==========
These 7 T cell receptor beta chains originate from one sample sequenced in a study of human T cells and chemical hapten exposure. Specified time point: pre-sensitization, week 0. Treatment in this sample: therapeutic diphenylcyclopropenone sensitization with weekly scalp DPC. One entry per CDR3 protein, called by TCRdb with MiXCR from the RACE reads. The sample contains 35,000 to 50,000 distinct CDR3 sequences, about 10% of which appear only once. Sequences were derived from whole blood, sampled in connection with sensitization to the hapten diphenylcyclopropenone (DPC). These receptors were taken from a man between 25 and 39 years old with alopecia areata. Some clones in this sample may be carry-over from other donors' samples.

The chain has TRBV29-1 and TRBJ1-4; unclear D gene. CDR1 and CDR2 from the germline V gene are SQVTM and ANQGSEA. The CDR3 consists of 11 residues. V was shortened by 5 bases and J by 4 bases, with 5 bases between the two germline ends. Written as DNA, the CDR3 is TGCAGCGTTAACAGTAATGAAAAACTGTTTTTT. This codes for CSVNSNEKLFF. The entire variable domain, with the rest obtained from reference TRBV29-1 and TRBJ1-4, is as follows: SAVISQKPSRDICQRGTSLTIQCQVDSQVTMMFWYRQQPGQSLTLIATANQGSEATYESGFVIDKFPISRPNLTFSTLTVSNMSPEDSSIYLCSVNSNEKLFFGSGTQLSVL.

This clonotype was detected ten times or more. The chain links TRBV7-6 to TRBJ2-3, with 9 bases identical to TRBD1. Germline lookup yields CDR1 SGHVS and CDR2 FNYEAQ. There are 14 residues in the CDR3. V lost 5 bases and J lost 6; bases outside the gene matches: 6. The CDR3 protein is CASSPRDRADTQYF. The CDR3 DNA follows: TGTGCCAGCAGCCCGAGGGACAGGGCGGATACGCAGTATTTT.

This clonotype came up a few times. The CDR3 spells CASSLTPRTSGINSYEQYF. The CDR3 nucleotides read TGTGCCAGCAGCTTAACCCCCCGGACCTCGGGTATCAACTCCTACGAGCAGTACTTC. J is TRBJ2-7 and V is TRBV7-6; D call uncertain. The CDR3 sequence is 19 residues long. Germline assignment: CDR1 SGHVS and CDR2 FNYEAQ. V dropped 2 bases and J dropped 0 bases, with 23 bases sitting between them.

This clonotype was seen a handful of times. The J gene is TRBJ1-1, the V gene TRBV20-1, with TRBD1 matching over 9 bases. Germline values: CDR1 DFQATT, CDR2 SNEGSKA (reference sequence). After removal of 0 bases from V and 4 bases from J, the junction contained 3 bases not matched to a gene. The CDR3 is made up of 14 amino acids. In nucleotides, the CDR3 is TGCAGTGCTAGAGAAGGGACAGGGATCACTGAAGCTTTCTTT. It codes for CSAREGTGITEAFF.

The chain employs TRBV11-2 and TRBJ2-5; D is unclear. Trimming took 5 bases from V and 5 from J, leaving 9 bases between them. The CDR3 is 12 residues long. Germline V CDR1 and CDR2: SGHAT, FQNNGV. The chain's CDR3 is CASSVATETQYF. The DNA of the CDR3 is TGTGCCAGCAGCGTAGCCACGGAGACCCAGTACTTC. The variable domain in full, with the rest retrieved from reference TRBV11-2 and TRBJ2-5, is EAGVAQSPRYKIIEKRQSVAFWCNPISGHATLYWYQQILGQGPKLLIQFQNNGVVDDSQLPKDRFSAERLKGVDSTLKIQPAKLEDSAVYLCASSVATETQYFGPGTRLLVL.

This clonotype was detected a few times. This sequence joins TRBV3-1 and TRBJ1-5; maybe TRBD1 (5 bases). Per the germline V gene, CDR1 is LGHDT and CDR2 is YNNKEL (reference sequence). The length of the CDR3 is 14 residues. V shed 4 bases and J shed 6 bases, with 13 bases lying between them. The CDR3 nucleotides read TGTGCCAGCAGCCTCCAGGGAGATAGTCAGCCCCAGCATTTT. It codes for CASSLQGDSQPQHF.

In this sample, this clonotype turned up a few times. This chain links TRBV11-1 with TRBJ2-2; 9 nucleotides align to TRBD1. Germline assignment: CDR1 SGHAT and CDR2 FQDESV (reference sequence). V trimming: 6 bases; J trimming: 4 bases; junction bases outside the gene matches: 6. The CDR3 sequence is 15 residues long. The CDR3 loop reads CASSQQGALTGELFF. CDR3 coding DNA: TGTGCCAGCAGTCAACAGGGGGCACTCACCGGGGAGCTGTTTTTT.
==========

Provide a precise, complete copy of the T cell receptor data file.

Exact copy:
These 7 T cell receptor beta chains originate from one sample sequenced in a study of human T cells and chemical hapten exposure. Specified time point: pre-sensitization, week 0. Treatment in this sample: therapeutic diphenylcyclopropenone sensitization with weekly scalp DPC. One entry per CDR3 protein, called by TCRdb with MiXCR from the RACE reads. The sample contains 35,000 to 50,000 distinct CDR3 sequences, about 10% of which appear only once. Sequences were derived from whole blood, sampled in connection with sensitization to the hapten diphenylcyclopropenone (DPC). These receptors were taken from a man between 25 and 39 years old with alopecia areata. Some clones in this sample may be carry-over from other donors' samples.

The chain has TRBV29-1 and TRBJ1-4; unclear D gene. CDR1 and CDR2 from the germline V gene are SQVTM and ANQGSEA. The CDR3 consists of 11 residues. V was shortened by 5 bases and J by 4 bases, with 5 bases between the two germline ends. Written as DNA, the CDR3 is TGCAGCGTTAACAGTAATGAAAAACTGTTTTTT. This codes for CSVNSNEKLFF. The entire variable domain, with the rest obtained from reference TRBV29-1 and TRBJ1-4, is as follows: SAVISQKPSRDICQRGTSLTIQCQVDSQVTMMFWYRQQPGQSLTLIATANQGSEATYESGFVIDKFPISRPNLTFSTLTVSNMSPEDSSIYLCSVNSNEKLFFGSGTQLSVL.

This clonotype was detected ten times or more. The chain links TRBV7-6 to TRBJ2-3, with 9 bases identical to TRBD1. Germline lookup yields CDR1 SGHVS and CDR2 FNYEAQ. There are 14 residues in the CDR3. V lost 5 bases and J lost 6; bases outside the gene matches: 6. The CDR3 protein is CASSPRDRADTQYF. The CDR3 DNA follows: TGTGCCAGCAGCCCGAGGGACAGGGCGGATACGCAGTATTTT.

This clonotype came up a few times. The CDR3 spells CASSLTPRTSGINSYEQYF. The CDR3 nucleotides read TGTGCCAGCAGCTTAACCCCCCGGACCTCGGGTATCAACTCCTACGAGCAGTACTTC. J is TRBJ2-7 and V is TRBV7-6; D call uncertain. The CDR3 sequence is 19 residues long. Germline assignment: CDR1 SGHVS and CDR2 FNYEAQ. V dropped 2 bases and J dropped 0 bases, with 23 bases sitting between them.

This clonotype was seen a handful of times. The J gene is TRBJ1-1, the V gene TRBV20-1, with TRBD1 matching over 9 bases. Germline values: CDR1 DFQATT, CDR2 SNEGSKA (reference sequence). After removal of 0 bases from V and 4 bases from J, the junction contained 3 bases not matched to a gene. The CDR3 is made up of 14 amino acids. In nucleotides, the CDR3 is TGCAGTGCTAGAGAAGGGACAGGGATCACTGAAGCTTTCTTT. It codes for CSAREGTGITEAFF.

The chain employs TRBV11-2 and TRBJ2-5; D is unclear. Trimming took 5 bases from V and 5 from J, leaving 9 bases between them. The CDR3 is 12 residues long. Germline V CDR1 and CDR2: SGHAT, FQNNGV. The chain's CDR3 is CASSVATETQYF. The DNA of the CDR3 is TGTGCCAGCAGCGTAGCCACGGAGACCCAGTACTTC. The variable domain in full, with the rest retrieved from reference TRBV11-2 and TRBJ2-5, is EAGVAQSPRYKIIEKRQSVAFWCNPISGHATLYWYQQILGQGPKLLIQFQNNGVVDDSQLPKDRFSAERLKGVDSTLKIQPAKLEDSAVYLCASSVATETQYFGPGTRLLVL.

This clonotype was detected a few times. This sequence joins TRBV3-1 and TRBJ1-5; maybe TRBD1 (5 bases). Per the germline V gene, CDR1 is LGHDT and CDR2 is YNNKEL (reference sequence). The length of the CDR3 is 14 residues. V shed 4 bases and J shed 6 bases, with 13 bases lying between them. The CDR3 nucleotides read TGTGCCAGCAGCCTCCAGGGAGATAGTCAGCCCCAGCATTTT. It codes for CASSLQGDSQPQHF.

In this sample, this clonotype turned up a few times. This chain links TRBV11-1 with TRBJ2-2; 9 nucleotides align to TRBD1. Germline assignment: CDR1 SGHAT and CDR2 FQDESV (reference sequence). V trimming: 6 bases; J trimming: 4 bases; junction bases outside the gene matches: 6. The CDR3 sequence is 15 residues long. The CDR3 loop reads CASSQQGALTGELFF. CDR3 coding DNA: TGTGCCAGCAGTCAACAGGGGGCACTCACCGGGGAGCTGTTTTTT.